Interestingly, Pascal, I was taught to play the palta you mention, Dha Dha trkt trkt trkt. I think substitution does "work" between these two kaidas, with a different effect in each case, but simple substitution, while an interesting exercise, risks neglecting the role of tradition in defining a kaida. So while I do play Dha Dha trkt trkt trkt I generally won't play Dha Dha trkt Dha Dha Dha Dha, not because that palta wouldn't work musically, but because it is not among the paltas I was taught to play with this kaida. Of course, some musicians may play this palta, and there is nothing wrong with that, but as the selection and order of paltas define much of the feel of the kaida as a composition, I like to stick close to what I have been taught.
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Luistabla

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Posts: 94
Reply with quote  #8 
Quote:
Originally Posted by "Mr
but as the selection and order of paltas define much of the feel of the kaida as a composition, I like to stick close to what I have been taught.
That is exactly whati wanted to hear Mr kalish!! because you can have all the method of paltas and vistars, but that sequence that translates into FEELING is the most important thing, isn
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pbercker

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Posts: 1,451
Reply with quote  #9 
Quote:
Originally Posted by "Mr
Interestingly, Pascal, I was taught to play the palta you mention, Dha Dha trkt trkt trkt. I think substitution does "work" between these two kaidas, with a different effect in each case, but simple substitution, while an interesting exercise, risks neglecting the role of tradition in defining a kaida. So while I do play Dha Dha trkt trkt trkt I generally won't play Dha Dha trkt Dha Dha Dha Dha, not because that palta wouldn't work musically, but because it is not among the paltas I was taught to play with this kaida. Of course, some musicians may play this palta, and there is nothing wrong with that, but as the selection and order of paltas define much of the feel of the kaida as a composition, I like to stick close to what I have been taught.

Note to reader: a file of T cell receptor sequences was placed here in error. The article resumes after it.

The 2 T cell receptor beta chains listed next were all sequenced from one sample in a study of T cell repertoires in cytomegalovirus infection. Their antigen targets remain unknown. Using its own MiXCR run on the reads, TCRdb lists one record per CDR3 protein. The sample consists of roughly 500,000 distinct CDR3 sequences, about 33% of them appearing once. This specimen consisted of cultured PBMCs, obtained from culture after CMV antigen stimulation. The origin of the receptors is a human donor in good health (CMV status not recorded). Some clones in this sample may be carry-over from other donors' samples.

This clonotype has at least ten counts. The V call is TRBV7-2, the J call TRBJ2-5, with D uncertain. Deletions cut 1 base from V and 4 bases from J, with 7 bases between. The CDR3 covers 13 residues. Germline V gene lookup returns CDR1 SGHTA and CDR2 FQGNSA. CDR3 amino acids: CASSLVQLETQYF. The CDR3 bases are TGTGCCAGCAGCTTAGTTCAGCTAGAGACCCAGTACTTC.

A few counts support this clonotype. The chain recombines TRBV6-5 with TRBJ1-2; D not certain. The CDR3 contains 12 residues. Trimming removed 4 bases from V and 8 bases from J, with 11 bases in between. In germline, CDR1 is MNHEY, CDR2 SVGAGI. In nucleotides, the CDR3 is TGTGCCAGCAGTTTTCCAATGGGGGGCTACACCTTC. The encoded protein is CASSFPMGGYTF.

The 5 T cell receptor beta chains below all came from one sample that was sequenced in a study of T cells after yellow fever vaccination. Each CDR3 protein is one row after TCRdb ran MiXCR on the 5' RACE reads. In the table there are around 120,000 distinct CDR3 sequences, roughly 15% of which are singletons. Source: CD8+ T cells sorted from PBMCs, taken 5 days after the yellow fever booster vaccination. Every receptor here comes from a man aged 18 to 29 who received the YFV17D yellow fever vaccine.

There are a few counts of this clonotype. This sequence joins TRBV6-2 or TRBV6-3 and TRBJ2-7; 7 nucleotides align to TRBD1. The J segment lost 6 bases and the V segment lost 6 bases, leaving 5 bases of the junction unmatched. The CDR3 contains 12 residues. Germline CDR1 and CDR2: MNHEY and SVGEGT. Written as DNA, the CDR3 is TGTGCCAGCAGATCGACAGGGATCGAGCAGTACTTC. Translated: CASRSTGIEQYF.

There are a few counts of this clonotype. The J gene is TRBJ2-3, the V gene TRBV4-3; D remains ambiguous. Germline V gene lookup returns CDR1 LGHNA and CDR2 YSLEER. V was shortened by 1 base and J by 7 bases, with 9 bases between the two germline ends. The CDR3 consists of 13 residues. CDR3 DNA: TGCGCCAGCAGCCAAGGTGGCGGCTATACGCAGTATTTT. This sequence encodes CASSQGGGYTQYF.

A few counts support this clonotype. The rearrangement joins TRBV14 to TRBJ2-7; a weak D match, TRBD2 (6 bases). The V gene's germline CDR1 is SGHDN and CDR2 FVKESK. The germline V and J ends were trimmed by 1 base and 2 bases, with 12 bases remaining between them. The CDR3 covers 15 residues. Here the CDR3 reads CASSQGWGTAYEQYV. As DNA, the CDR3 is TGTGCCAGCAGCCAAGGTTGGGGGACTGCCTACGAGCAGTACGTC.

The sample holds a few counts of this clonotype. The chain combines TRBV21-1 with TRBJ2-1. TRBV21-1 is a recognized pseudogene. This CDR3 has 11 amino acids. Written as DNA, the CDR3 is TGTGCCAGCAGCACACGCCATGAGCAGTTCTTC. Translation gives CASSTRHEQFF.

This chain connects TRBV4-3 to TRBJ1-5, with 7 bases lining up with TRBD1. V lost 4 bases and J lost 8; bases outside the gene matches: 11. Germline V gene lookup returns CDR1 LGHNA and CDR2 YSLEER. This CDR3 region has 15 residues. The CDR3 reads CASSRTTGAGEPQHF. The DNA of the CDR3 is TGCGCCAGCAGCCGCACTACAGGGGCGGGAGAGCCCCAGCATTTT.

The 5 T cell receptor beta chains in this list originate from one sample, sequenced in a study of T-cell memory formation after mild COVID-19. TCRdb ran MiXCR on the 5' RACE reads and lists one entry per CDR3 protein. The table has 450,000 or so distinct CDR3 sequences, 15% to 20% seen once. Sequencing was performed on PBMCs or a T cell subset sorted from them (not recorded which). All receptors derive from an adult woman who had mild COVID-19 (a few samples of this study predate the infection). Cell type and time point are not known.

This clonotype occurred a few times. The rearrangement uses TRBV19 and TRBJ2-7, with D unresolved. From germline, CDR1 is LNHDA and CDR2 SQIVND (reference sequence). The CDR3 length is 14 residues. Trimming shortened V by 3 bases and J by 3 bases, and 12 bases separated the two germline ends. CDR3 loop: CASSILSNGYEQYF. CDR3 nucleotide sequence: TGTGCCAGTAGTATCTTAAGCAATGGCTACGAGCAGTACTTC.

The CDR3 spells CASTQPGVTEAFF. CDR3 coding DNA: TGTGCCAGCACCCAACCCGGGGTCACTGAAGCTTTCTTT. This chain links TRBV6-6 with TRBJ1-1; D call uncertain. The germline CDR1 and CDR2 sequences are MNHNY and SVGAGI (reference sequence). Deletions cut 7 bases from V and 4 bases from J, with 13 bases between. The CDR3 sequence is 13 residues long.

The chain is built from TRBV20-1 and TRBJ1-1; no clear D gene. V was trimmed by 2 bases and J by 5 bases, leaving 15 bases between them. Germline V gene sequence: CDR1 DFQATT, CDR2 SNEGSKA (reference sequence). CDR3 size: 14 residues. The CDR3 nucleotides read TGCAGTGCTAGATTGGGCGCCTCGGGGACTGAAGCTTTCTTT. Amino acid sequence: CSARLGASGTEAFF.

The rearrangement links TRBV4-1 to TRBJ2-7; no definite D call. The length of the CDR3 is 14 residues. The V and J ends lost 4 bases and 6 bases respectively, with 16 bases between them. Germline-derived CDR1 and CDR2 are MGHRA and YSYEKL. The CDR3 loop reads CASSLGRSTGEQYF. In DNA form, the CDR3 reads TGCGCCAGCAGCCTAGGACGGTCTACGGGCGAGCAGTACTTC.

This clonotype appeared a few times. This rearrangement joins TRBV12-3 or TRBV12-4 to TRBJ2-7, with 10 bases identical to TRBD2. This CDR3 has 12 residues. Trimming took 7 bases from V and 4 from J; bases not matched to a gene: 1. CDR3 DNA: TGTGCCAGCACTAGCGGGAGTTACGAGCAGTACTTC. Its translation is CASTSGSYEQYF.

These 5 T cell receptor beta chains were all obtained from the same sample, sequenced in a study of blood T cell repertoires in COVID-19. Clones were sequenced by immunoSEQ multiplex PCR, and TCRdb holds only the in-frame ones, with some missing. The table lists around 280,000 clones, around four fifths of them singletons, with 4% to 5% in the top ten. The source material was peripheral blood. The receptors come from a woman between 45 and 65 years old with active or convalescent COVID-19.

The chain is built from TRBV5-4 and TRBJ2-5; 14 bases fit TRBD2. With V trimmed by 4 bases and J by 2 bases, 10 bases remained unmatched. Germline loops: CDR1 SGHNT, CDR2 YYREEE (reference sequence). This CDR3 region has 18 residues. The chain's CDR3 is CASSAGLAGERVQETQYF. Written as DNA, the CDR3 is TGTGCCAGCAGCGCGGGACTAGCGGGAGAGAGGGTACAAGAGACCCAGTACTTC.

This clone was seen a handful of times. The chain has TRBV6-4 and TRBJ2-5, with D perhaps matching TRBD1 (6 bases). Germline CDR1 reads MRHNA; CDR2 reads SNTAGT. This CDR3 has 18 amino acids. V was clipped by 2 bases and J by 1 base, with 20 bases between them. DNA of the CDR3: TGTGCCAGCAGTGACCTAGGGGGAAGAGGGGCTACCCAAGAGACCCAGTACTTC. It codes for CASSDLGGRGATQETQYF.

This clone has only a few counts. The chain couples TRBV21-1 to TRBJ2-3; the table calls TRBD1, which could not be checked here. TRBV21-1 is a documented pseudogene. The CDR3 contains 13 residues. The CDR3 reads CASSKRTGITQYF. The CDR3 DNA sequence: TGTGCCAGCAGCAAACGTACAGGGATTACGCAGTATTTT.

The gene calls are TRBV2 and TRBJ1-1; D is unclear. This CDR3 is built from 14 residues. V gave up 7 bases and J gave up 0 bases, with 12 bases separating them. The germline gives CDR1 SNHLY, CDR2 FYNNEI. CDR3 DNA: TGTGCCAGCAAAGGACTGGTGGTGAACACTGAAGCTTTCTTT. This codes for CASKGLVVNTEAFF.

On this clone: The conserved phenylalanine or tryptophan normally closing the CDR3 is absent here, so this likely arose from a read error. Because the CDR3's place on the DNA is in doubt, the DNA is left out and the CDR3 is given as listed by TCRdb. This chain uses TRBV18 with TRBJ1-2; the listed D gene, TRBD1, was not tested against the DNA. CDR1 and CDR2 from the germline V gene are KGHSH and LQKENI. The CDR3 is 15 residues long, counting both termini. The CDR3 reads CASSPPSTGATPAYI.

"tradition" is a two edged sword I fear. On the one hand, when used wisely, it can be an indispensable guide to the wealth of knowledge accumulated by those who have gone before us. But beware the sometimes dead hand of tradition that seeks not so much to light up the way for others but seeks only to jealously guard its treasure trove and impose a stultifying and blind obedience that it does not deserve.

One of my favorite tabla players, Pandit Aloke Dutta is well aware of this and issues the following warning in his tabla book:
Quote:
Originally Posted by "Aloke
First, a pupipl can achieve the the highest level of proficiency with dedication, discipline and devotion. Second, a Guru may be shrewd, exploitative, partial, and capable of sacrificing anyone or anything to accomplish his ends. This kind of behavior still exists in modern India. Some gurus keep the secrets of their mastery for their sons, sons-in-laws or favorite one, but, as they do no want to admit that, they teach devoted pupils in such a way as to deceive them into believing they are receiving complete information (Dutta, page 170)
More generally, According to Aloke Dutta, it's worth noting that in the "olden days" gharanas did not mix in the sense that students were discouraged from learning and/or playing in any other styles than their own gharana taught them. But it was ultimately some of the very greatest musicians (Ustad Ahmedjan Thirkwa among others) who gingerly broke with the strict adherence to one gharana or another, and began mixing and blending styles "creating a distinct sound or new compositions in a new style. Some of these great musicians are Ustad Ahmedjan Thirkwa, Ustad Habibuddin Khan, and Pandit Jnan Prakash Ghosh" (Dutta, page 171). {Note that Jnan Prakash Ghosh was also Aloke Dutta's tabla teacher!)